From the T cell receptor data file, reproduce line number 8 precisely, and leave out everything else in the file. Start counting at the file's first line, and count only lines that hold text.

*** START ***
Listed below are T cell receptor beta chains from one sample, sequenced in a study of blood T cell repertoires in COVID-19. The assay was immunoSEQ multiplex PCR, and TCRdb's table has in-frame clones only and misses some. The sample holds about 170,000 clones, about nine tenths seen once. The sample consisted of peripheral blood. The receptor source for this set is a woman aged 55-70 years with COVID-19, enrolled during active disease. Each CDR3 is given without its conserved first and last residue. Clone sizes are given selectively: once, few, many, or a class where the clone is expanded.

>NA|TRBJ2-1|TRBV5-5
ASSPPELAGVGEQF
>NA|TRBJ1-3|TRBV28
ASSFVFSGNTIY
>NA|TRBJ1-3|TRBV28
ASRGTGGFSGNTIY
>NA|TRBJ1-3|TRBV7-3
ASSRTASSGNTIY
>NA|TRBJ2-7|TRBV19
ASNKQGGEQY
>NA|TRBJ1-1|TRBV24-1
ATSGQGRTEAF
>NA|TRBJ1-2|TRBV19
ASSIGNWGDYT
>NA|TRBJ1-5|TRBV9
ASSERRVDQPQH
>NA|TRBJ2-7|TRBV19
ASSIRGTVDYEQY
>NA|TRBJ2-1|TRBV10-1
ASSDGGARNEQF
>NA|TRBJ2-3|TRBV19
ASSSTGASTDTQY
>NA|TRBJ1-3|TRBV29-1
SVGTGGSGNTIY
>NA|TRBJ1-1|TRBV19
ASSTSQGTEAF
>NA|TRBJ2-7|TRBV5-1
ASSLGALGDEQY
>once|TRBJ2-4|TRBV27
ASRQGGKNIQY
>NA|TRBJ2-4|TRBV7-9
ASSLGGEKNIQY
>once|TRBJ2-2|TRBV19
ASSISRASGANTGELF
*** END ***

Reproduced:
>NA|TRBJ1-3|TRBV7-3